DIPL 2109 AA
This course is designed to introduce students to the process and difficulties of managing global problems through different forms of global governance. Although for the past few centuries, nation-states have been and continue to be the major actors in world politics, alternative actors—including inter-governmental, non-governmental organizations, transnational social movements, and, in some instances, private corporations—have emerged to address problems that nation-states either cannot or will not. In some instances, these newer international institutions have been created directly to counter the enormous power of nation-states themselves. Two critical questions will underlie our discussions in this course: First, to what extent are existing institutions of global governance well-suited to tackling global problems? Second, are these institutions, including nation-states, responsive and accountable to the world’s citizens?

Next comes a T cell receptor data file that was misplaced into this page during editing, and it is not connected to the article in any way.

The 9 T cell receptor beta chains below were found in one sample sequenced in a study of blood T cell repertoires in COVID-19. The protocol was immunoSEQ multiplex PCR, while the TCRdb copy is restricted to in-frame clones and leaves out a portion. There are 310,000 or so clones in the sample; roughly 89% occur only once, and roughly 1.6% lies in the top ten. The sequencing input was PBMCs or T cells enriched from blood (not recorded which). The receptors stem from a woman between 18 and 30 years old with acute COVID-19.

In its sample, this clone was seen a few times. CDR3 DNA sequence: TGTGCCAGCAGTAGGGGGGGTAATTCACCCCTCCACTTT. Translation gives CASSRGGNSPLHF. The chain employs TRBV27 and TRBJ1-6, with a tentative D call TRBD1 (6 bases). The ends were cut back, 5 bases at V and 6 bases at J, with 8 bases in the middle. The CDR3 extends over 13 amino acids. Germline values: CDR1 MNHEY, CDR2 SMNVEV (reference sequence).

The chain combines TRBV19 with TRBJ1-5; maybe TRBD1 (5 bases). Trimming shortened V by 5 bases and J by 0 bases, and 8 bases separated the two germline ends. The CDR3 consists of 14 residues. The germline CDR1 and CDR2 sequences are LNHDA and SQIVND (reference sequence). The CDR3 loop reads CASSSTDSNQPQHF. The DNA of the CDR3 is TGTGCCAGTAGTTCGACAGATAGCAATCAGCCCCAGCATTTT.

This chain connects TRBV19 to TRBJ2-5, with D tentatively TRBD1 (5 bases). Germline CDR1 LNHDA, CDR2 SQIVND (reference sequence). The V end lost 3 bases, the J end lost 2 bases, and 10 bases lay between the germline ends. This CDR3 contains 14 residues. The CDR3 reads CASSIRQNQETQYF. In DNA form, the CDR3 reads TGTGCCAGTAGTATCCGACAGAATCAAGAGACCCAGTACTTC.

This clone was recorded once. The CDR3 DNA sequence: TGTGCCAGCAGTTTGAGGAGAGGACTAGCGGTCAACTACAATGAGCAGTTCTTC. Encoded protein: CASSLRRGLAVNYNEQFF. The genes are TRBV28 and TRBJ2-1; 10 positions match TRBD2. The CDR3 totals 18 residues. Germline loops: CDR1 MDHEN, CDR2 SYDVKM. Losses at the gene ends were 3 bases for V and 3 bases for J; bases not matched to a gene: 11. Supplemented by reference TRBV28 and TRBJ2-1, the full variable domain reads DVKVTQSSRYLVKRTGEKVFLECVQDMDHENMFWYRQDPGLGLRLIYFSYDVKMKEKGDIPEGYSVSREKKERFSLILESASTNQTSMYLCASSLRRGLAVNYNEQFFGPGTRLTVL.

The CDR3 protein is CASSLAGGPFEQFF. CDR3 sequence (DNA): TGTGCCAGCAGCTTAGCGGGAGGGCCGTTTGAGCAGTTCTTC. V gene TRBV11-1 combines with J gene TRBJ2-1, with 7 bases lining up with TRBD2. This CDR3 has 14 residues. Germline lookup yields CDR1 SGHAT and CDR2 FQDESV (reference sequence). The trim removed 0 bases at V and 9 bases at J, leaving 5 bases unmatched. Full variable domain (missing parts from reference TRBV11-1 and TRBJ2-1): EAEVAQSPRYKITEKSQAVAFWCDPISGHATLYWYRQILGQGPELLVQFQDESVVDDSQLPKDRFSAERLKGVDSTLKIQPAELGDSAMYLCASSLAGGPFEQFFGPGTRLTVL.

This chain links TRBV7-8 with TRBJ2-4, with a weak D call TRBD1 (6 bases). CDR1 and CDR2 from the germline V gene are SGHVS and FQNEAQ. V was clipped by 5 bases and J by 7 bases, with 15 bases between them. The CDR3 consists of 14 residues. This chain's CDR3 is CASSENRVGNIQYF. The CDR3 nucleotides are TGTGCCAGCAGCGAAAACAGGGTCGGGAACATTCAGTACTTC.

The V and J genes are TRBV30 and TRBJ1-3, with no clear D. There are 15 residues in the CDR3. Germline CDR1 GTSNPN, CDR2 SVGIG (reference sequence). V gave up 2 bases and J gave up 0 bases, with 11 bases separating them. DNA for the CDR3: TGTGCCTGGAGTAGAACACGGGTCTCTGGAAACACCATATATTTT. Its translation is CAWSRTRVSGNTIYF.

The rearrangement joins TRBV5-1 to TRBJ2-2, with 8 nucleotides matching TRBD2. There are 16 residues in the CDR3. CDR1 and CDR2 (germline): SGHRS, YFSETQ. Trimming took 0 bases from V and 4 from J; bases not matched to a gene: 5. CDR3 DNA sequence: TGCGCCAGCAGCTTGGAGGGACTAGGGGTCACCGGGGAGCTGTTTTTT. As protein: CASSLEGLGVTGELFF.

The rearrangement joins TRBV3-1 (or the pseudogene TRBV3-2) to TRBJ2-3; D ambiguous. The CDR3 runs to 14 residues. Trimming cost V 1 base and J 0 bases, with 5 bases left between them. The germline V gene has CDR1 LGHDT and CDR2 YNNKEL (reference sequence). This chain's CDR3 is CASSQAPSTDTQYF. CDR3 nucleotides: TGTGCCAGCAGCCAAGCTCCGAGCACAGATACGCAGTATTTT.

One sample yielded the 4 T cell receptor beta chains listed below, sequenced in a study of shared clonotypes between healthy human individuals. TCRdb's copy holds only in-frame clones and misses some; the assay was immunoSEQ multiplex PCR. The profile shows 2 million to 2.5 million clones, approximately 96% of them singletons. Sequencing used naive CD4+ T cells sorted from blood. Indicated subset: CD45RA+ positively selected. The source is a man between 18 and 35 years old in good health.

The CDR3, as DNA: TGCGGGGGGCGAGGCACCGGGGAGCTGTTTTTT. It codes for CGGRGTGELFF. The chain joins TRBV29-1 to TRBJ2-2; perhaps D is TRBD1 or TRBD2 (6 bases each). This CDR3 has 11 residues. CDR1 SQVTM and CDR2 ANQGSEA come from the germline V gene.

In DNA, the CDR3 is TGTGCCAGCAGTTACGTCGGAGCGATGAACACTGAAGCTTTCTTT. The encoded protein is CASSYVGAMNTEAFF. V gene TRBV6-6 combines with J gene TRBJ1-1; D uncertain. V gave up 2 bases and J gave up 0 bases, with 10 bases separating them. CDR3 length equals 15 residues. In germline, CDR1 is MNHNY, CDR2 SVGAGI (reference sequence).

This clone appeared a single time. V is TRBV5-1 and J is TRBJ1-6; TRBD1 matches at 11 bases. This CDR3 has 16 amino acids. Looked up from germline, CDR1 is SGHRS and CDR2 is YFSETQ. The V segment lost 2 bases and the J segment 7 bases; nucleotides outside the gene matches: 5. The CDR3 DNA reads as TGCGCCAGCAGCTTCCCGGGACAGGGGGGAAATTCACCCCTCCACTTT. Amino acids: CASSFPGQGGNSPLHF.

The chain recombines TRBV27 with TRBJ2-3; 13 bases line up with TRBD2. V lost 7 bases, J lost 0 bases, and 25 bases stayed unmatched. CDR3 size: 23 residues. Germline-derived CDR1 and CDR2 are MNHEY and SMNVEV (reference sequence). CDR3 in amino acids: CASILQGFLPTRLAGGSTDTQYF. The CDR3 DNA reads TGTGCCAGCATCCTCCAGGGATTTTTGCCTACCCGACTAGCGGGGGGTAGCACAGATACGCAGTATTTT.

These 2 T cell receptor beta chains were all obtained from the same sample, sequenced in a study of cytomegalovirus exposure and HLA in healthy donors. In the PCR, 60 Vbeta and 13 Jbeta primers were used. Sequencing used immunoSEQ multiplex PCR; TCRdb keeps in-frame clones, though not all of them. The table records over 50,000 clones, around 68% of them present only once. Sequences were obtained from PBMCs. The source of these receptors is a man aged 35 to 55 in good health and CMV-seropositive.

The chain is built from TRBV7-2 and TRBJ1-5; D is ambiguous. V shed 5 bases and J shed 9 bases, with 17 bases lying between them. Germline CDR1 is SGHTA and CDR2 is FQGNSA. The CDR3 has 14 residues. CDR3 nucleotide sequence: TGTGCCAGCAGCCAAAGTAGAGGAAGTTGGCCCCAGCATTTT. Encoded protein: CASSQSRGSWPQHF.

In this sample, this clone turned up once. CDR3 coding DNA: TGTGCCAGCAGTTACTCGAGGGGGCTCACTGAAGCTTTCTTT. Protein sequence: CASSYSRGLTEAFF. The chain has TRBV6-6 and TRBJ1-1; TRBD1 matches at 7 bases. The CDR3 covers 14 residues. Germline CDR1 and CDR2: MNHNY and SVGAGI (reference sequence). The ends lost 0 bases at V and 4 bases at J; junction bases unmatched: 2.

To investigate these questions, and to gain a better understanding of the role that institutions of global governance play in addressing global problems, we begin the course by reviewing the evolution of global institutions and the theories that underlie the role they play to provide order in international relations. We then turn our focus to four major global problem areas: international security threats; economic globalization and economic security; human rights; and the global environment. All are problems that extend beyond national borders, and require some type of collective, coordinated response.
Higer, Amy J., "Institutions of Global Governance" (2018). Diplomacy Syllabi. 38.